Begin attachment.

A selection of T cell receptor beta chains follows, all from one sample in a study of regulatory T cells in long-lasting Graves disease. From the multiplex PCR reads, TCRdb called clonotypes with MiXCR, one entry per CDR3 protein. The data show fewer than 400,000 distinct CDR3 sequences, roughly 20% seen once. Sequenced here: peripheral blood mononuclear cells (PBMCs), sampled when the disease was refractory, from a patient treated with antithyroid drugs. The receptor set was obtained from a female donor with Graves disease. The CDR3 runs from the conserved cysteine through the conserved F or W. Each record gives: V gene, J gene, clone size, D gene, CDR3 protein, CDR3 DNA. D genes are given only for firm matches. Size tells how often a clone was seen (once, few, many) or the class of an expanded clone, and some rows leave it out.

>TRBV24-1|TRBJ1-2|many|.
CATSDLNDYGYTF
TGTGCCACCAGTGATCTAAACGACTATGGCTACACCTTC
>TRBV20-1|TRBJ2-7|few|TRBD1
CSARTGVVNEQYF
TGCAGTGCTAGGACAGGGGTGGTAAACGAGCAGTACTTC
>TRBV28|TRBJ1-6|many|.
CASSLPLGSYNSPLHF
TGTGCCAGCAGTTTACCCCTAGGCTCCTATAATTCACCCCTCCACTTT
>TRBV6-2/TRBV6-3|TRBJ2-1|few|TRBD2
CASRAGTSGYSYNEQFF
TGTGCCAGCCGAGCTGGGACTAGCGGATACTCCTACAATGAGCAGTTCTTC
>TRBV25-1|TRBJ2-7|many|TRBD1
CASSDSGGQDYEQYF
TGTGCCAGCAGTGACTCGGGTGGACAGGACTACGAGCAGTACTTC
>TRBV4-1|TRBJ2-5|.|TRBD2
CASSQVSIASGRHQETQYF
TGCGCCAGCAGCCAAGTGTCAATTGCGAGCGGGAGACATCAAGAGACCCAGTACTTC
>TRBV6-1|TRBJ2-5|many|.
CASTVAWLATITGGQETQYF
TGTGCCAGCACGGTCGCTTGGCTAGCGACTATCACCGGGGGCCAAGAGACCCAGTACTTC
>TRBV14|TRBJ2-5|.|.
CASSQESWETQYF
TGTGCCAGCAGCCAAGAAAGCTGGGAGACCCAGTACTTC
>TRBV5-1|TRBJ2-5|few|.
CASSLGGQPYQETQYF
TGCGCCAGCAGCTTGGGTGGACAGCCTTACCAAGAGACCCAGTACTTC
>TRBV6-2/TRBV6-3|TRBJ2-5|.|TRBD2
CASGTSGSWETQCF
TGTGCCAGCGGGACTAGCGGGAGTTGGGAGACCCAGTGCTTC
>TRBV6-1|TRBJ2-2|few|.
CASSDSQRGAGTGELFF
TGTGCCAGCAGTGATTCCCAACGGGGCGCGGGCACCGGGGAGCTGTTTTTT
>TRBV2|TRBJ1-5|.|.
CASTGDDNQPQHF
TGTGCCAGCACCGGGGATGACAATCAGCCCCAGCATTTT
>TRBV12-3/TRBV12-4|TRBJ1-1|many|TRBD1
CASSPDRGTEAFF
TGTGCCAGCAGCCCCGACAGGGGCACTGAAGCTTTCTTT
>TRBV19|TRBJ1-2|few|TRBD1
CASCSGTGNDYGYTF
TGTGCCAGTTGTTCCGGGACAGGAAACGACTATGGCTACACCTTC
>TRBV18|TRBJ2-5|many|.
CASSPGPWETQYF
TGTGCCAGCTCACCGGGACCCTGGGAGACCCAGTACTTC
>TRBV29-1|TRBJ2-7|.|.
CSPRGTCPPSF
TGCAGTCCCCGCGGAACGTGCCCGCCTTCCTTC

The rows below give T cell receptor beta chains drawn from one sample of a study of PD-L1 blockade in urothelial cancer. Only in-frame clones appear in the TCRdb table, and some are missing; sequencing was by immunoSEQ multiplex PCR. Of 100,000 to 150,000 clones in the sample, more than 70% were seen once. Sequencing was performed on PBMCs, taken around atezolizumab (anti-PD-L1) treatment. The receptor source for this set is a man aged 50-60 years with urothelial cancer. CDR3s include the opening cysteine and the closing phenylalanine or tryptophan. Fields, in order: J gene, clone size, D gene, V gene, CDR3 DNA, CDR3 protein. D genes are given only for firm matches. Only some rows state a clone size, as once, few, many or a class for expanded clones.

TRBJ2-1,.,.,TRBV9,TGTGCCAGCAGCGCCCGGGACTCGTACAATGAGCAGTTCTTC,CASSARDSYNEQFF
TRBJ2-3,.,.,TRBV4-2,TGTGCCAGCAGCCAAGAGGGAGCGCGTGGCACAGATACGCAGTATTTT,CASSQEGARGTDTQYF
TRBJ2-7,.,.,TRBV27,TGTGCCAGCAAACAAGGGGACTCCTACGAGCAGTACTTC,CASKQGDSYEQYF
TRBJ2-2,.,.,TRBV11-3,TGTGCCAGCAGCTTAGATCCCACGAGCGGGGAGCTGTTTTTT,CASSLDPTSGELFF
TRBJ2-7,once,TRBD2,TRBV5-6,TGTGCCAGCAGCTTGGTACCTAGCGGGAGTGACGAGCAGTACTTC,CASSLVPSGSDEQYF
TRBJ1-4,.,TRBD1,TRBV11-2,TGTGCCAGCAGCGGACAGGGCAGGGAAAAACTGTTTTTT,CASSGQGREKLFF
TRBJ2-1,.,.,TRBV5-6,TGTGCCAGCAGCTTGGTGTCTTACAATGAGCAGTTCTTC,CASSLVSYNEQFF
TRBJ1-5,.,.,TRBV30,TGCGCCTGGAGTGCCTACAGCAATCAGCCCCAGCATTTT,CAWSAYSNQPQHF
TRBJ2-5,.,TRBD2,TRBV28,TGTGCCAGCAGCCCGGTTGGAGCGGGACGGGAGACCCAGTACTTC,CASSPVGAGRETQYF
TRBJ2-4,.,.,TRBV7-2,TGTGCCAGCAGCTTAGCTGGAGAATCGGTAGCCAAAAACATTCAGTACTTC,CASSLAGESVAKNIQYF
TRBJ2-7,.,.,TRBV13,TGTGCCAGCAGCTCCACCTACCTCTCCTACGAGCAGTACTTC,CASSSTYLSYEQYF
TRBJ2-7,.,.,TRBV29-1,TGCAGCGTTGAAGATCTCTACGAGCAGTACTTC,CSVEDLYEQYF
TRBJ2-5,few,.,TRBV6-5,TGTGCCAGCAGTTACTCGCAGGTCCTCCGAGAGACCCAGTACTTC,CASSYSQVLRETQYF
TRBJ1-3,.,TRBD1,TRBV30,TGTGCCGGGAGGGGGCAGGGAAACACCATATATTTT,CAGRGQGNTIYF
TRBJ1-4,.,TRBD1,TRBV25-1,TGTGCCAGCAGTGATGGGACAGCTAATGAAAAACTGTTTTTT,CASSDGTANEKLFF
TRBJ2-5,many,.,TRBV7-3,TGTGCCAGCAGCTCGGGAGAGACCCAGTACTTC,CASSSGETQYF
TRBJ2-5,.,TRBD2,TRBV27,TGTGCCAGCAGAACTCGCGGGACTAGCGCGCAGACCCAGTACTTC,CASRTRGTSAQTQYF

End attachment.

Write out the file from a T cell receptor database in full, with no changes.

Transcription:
A selection of T cell receptor beta chains follows, all from one sample in a study of regulatory T cells in long-lasting Graves disease. From the multiplex PCR reads, TCRdb called clonotypes with MiXCR, one entry per CDR3 protein. The data show fewer than 400,000 distinct CDR3 sequences, roughly 20% seen once. Sequenced here: peripheral blood mononuclear cells (PBMCs), sampled when the disease was refractory, from a patient treated with antithyroid drugs. The receptor set was obtained from a female donor with Graves disease. The CDR3 runs from the conserved cysteine through the conserved F or W. Each record gives: V gene, J gene, clone size, D gene, CDR3 protein, CDR3 DNA. D genes are given only for firm matches. Size tells how often a clone was seen (once, few, many) or the class of an expanded clone, and some rows leave it out.

>TRBV24-1|TRBJ1-2|many|.
CATSDLNDYGYTF
TGTGCCACCAGTGATCTAAACGACTATGGCTACACCTTC
>TRBV20-1|TRBJ2-7|few|TRBD1
CSARTGVVNEQYF
TGCAGTGCTAGGACAGGGGTGGTAAACGAGCAGTACTTC
>TRBV28|TRBJ1-6|many|.
CASSLPLGSYNSPLHF
TGTGCCAGCAGTTTACCCCTAGGCTCCTATAATTCACCCCTCCACTTT
>TRBV6-2/TRBV6-3|TRBJ2-1|few|TRBD2
CASRAGTSGYSYNEQFF
TGTGCCAGCCGAGCTGGGACTAGCGGATACTCCTACAATGAGCAGTTCTTC
>TRBV25-1|TRBJ2-7|many|TRBD1
CASSDSGGQDYEQYF
TGTGCCAGCAGTGACTCGGGTGGACAGGACTACGAGCAGTACTTC
>TRBV4-1|TRBJ2-5|.|TRBD2
CASSQVSIASGRHQETQYF
TGCGCCAGCAGCCAAGTGTCAATTGCGAGCGGGAGACATCAAGAGACCCAGTACTTC
>TRBV6-1|TRBJ2-5|many|.
CASTVAWLATITGGQETQYF
TGTGCCAGCACGGTCGCTTGGCTAGCGACTATCACCGGGGGCCAAGAGACCCAGTACTTC
>TRBV14|TRBJ2-5|.|.
CASSQESWETQYF
TGTGCCAGCAGCCAAGAAAGCTGGGAGACCCAGTACTTC
>TRBV5-1|TRBJ2-5|few|.
CASSLGGQPYQETQYF
TGCGCCAGCAGCTTGGGTGGACAGCCTTACCAAGAGACCCAGTACTTC
>TRBV6-2/TRBV6-3|TRBJ2-5|.|TRBD2
CASGTSGSWETQCF
TGTGCCAGCGGGACTAGCGGGAGTTGGGAGACCCAGTGCTTC
>TRBV6-1|TRBJ2-2|few|.
CASSDSQRGAGTGELFF
TGTGCCAGCAGTGATTCCCAACGGGGCGCGGGCACCGGGGAGCTGTTTTTT
>TRBV2|TRBJ1-5|.|.
CASTGDDNQPQHF
TGTGCCAGCACCGGGGATGACAATCAGCCCCAGCATTTT
>TRBV12-3/TRBV12-4|TRBJ1-1|many|TRBD1
CASSPDRGTEAFF
TGTGCCAGCAGCCCCGACAGGGGCACTGAAGCTTTCTTT
>TRBV19|TRBJ1-2|few|TRBD1
CASCSGTGNDYGYTF
TGTGCCAGTTGTTCCGGGACAGGAAACGACTATGGCTACACCTTC
>TRBV18|TRBJ2-5|many|.
CASSPGPWETQYF
TGTGCCAGCTCACCGGGACCCTGGGAGACCCAGTACTTC
>TRBV29-1|TRBJ2-7|.|.
CSPRGTCPPSF
TGCAGTCCCCGCGGAACGTGCCCGCCTTCCTTC

The rows below give T cell receptor beta chains drawn from one sample of a study of PD-L1 blockade in urothelial cancer. Only in-frame clones appear in the TCRdb table, and some are missing; sequencing was by immunoSEQ multiplex PCR. Of 100,000 to 150,000 clones in the sample, more than 70% were seen once. Sequencing was performed on PBMCs, taken around atezolizumab (anti-PD-L1) treatment. The receptor source for this set is a man aged 50-60 years with urothelial cancer. CDR3s include the opening cysteine and the closing phenylalanine or tryptophan. Fields, in order: J gene, clone size, D gene, V gene, CDR3 DNA, CDR3 protein. D genes are given only for firm matches. Only some rows state a clone size, as once, few, many or a class for expanded clones.

TRBJ2-1,.,.,TRBV9,TGTGCCAGCAGCGCCCGGGACTCGTACAATGAGCAGTTCTTC,CASSARDSYNEQFF
TRBJ2-3,.,.,TRBV4-2,TGTGCCAGCAGCCAAGAGGGAGCGCGTGGCACAGATACGCAGTATTTT,CASSQEGARGTDTQYF
TRBJ2-7,.,.,TRBV27,TGTGCCAGCAAACAAGGGGACTCCTACGAGCAGTACTTC,CASKQGDSYEQYF
TRBJ2-2,.,.,TRBV11-3,TGTGCCAGCAGCTTAGATCCCACGAGCGGGGAGCTGTTTTTT,CASSLDPTSGELFF
TRBJ2-7,once,TRBD2,TRBV5-6,TGTGCCAGCAGCTTGGTACCTAGCGGGAGTGACGAGCAGTACTTC,CASSLVPSGSDEQYF
TRBJ1-4,.,TRBD1,TRBV11-2,TGTGCCAGCAGCGGACAGGGCAGGGAAAAACTGTTTTTT,CASSGQGREKLFF
TRBJ2-1,.,.,TRBV5-6,TGTGCCAGCAGCTTGGTGTCTTACAATGAGCAGTTCTTC,CASSLVSYNEQFF
TRBJ1-5,.,.,TRBV30,TGCGCCTGGAGTGCCTACAGCAATCAGCCCCAGCATTTT,CAWSAYSNQPQHF
TRBJ2-5,.,TRBD2,TRBV28,TGTGCCAGCAGCCCGGTTGGAGCGGGACGGGAGACCCAGTACTTC,CASSPVGAGRETQYF
TRBJ2-4,.,.,TRBV7-2,TGTGCCAGCAGCTTAGCTGGAGAATCGGTAGCCAAAAACATTCAGTACTTC,CASSLAGESVAKNIQYF
TRBJ2-7,.,.,TRBV13,TGTGCCAGCAGCTCCACCTACCTCTCCTACGAGCAGTACTTC,CASSSTYLSYEQYF
TRBJ2-7,.,.,TRBV29-1,TGCAGCGTTGAAGATCTCTACGAGCAGTACTTC,CSVEDLYEQYF
TRBJ2-5,few,.,TRBV6-5,TGTGCCAGCAGTTACTCGCAGGTCCTCCGAGAGACCCAGTACTTC,CASSYSQVLRETQYF
TRBJ1-3,.,TRBD1,TRBV30,TGTGCCGGGAGGGGGCAGGGAAACACCATATATTTT,CAGRGQGNTIYF
TRBJ1-4,.,TRBD1,TRBV25-1,TGTGCCAGCAGTGATGGGACAGCTAATGAAAAACTGTTTTTT,CASSDGTANEKLFF
TRBJ2-5,many,.,TRBV7-3,TGTGCCAGCAGCTCGGGAGAGACCCAGTACTTC,CASSSGETQYF
TRBJ2-5,.,TRBD2,TRBV27,TGTGCCAGCAGAACTCGCGGGACTAGCGCGCAGACCCAGTACTTC,CASRTRGTSAQTQYF